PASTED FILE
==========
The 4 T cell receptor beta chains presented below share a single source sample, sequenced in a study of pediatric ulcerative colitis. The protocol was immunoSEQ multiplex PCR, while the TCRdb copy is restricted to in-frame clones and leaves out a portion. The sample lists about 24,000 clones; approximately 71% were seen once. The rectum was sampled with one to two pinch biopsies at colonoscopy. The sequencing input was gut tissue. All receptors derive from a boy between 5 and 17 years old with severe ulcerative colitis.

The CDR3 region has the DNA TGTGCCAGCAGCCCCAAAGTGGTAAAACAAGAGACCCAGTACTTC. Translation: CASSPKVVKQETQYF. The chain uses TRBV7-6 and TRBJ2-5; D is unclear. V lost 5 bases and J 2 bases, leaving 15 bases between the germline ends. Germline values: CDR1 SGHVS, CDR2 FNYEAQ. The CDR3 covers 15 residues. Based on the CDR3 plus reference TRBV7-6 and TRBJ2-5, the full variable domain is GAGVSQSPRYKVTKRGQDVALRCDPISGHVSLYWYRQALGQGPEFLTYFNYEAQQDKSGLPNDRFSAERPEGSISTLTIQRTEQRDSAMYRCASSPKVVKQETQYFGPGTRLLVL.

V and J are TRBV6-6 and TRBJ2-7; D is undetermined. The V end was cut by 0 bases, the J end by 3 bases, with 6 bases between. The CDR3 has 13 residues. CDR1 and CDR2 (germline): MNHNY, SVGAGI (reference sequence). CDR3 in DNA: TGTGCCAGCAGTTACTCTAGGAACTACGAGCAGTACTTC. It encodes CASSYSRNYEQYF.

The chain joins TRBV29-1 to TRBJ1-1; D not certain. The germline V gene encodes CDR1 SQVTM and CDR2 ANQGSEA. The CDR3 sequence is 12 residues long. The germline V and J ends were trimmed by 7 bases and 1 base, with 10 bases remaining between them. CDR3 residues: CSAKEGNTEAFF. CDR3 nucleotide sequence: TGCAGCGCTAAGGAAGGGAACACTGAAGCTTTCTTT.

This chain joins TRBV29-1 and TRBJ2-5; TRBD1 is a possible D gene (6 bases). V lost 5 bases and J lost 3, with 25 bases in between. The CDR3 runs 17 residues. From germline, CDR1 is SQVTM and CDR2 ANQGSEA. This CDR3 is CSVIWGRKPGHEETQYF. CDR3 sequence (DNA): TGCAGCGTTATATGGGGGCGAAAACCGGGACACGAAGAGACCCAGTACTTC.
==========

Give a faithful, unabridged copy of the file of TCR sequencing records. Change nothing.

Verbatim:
The 4 T cell receptor beta chains presented below share a single source sample, sequenced in a study of pediatric ulcerative colitis. The protocol was immunoSEQ multiplex PCR, while the TCRdb copy is restricted to in-frame clones and leaves out a portion. The sample lists about 24,000 clones; approximately 71% were seen once. The rectum was sampled with one to two pinch biopsies at colonoscopy. The sequencing input was gut tissue. All receptors derive from a boy between 5 and 17 years old with severe ulcerative colitis.

The CDR3 region has the DNA TGTGCCAGCAGCCCCAAAGTGGTAAAACAAGAGACCCAGTACTTC. Translation: CASSPKVVKQETQYF. The chain uses TRBV7-6 and TRBJ2-5; D is unclear. V lost 5 bases and J 2 bases, leaving 15 bases between the germline ends. Germline values: CDR1 SGHVS, CDR2 FNYEAQ. The CDR3 covers 15 residues. Based on the CDR3 plus reference TRBV7-6 and TRBJ2-5, the full variable domain is GAGVSQSPRYKVTKRGQDVALRCDPISGHVSLYWYRQALGQGPEFLTYFNYEAQQDKSGLPNDRFSAERPEGSISTLTIQRTEQRDSAMYRCASSPKVVKQETQYFGPGTRLLVL.

V and J are TRBV6-6 and TRBJ2-7; D is undetermined. The V end was cut by 0 bases, the J end by 3 bases, with 6 bases between. The CDR3 has 13 residues. CDR1 and CDR2 (germline): MNHNY, SVGAGI (reference sequence). CDR3 in DNA: TGTGCCAGCAGTTACTCTAGGAACTACGAGCAGTACTTC. It encodes CASSYSRNYEQYF.

The chain joins TRBV29-1 to TRBJ1-1; D not certain. The germline V gene encodes CDR1 SQVTM and CDR2 ANQGSEA. The CDR3 sequence is 12 residues long. The germline V and J ends were trimmed by 7 bases and 1 base, with 10 bases remaining between them. CDR3 residues: CSAKEGNTEAFF. CDR3 nucleotide sequence: TGCAGCGCTAAGGAAGGGAACACTGAAGCTTTCTTT.

This chain joins TRBV29-1 and TRBJ2-5; TRBD1 is a possible D gene (6 bases). V lost 5 bases and J lost 3, with 25 bases in between. The CDR3 runs 17 residues. From germline, CDR1 is SQVTM and CDR2 ANQGSEA. This CDR3 is CSVIWGRKPGHEETQYF. CDR3 sequence (DNA): TGCAGCGTTATATGGGGGCGAAAACCGGGACACGAAGAGACCCAGTACTTC.